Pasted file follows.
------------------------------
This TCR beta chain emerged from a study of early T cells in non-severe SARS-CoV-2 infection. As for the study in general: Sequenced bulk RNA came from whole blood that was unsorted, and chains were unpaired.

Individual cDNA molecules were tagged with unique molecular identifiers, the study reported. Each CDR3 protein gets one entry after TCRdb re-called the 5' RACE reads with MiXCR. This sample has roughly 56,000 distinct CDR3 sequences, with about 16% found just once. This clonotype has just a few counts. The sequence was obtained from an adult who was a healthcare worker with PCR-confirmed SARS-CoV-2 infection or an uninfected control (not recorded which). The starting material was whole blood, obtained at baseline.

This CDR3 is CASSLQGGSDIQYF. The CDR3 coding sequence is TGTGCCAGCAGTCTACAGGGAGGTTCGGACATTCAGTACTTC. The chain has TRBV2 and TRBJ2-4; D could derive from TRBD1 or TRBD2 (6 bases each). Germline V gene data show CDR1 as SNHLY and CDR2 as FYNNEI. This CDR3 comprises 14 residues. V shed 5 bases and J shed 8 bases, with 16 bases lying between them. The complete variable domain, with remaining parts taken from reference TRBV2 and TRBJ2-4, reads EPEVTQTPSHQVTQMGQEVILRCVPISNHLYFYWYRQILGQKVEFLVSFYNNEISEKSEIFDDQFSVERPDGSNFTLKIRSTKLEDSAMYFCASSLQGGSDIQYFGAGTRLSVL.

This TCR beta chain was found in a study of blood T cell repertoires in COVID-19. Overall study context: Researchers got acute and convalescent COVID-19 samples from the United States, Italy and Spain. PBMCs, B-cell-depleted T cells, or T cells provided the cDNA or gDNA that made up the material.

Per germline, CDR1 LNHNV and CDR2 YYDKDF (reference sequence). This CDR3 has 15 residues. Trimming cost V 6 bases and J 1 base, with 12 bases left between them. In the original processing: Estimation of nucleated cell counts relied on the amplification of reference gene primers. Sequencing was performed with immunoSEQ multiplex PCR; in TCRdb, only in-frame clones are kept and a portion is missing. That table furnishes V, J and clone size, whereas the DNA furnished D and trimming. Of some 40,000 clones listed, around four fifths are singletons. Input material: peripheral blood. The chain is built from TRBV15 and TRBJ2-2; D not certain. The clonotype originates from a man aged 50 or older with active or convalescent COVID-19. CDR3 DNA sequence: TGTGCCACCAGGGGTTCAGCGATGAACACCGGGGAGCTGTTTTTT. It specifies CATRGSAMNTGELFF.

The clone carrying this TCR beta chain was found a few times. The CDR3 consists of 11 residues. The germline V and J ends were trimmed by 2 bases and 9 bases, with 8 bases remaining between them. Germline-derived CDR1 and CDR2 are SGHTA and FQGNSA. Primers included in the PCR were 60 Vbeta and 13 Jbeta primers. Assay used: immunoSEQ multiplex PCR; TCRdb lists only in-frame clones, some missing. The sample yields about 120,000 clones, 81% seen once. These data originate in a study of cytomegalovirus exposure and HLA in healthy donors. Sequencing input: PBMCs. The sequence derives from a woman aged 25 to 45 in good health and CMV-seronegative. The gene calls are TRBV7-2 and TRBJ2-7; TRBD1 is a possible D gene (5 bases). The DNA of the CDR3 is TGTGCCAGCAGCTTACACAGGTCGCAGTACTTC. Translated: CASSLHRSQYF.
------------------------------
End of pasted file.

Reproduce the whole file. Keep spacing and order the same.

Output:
This TCR beta chain emerged from a study of early T cells in non-severe SARS-CoV-2 infection. As for the study in general: Sequenced bulk RNA came from whole blood that was unsorted, and chains were unpaired.

Individual cDNA molecules were tagged with unique molecular identifiers, the study reported. Each CDR3 protein gets one entry after TCRdb re-called the 5' RACE reads with MiXCR. This sample has roughly 56,000 distinct CDR3 sequences, with about 16% found just once. This clonotype has just a few counts. The sequence was obtained from an adult who was a healthcare worker with PCR-confirmed SARS-CoV-2 infection or an uninfected control (not recorded which). The starting material was whole blood, obtained at baseline.

This CDR3 is CASSLQGGSDIQYF. The CDR3 coding sequence is TGTGCCAGCAGTCTACAGGGAGGTTCGGACATTCAGTACTTC. The chain has TRBV2 and TRBJ2-4; D could derive from TRBD1 or TRBD2 (6 bases each). Germline V gene data show CDR1 as SNHLY and CDR2 as FYNNEI. This CDR3 comprises 14 residues. V shed 5 bases and J shed 8 bases, with 16 bases lying between them. The complete variable domain, with remaining parts taken from reference TRBV2 and TRBJ2-4, reads EPEVTQTPSHQVTQMGQEVILRCVPISNHLYFYWYRQILGQKVEFLVSFYNNEISEKSEIFDDQFSVERPDGSNFTLKIRSTKLEDSAMYFCASSLQGGSDIQYFGAGTRLSVL.

This TCR beta chain was found in a study of blood T cell repertoires in COVID-19. Overall study context: Researchers got acute and convalescent COVID-19 samples from the United States, Italy and Spain. PBMCs, B-cell-depleted T cells, or T cells provided the cDNA or gDNA that made up the material.

Per germline, CDR1 LNHNV and CDR2 YYDKDF (reference sequence). This CDR3 has 15 residues. Trimming cost V 6 bases and J 1 base, with 12 bases left between them. In the original processing: Estimation of nucleated cell counts relied on the amplification of reference gene primers. Sequencing was performed with immunoSEQ multiplex PCR; in TCRdb, only in-frame clones are kept and a portion is missing. That table furnishes V, J and clone size, whereas the DNA furnished D and trimming. Of some 40,000 clones listed, around four fifths are singletons. Input material: peripheral blood. The chain is built from TRBV15 and TRBJ2-2; D not certain. The clonotype originates from a man aged 50 or older with active or convalescent COVID-19. CDR3 DNA sequence: TGTGCCACCAGGGGTTCAGCGATGAACACCGGGGAGCTGTTTTTT. It specifies CATRGSAMNTGELFF.

The clone carrying this TCR beta chain was found a few times. The CDR3 consists of 11 residues. The germline V and J ends were trimmed by 2 bases and 9 bases, with 8 bases remaining between them. Germline-derived CDR1 and CDR2 are SGHTA and FQGNSA. Primers included in the PCR were 60 Vbeta and 13 Jbeta primers. Assay used: immunoSEQ multiplex PCR; TCRdb lists only in-frame clones, some missing. The sample yields about 120,000 clones, 81% seen once. These data originate in a study of cytomegalovirus exposure and HLA in healthy donors. Sequencing input: PBMCs. The sequence derives from a woman aged 25 to 45 in good health and CMV-seronegative. The gene calls are TRBV7-2 and TRBJ2-7; TRBD1 is a possible D gene (5 bases). The DNA of the CDR3 is TGTGCCAGCAGCTTACACAGGTCGCAGTACTTC. Translated: CASSLHRSQYF.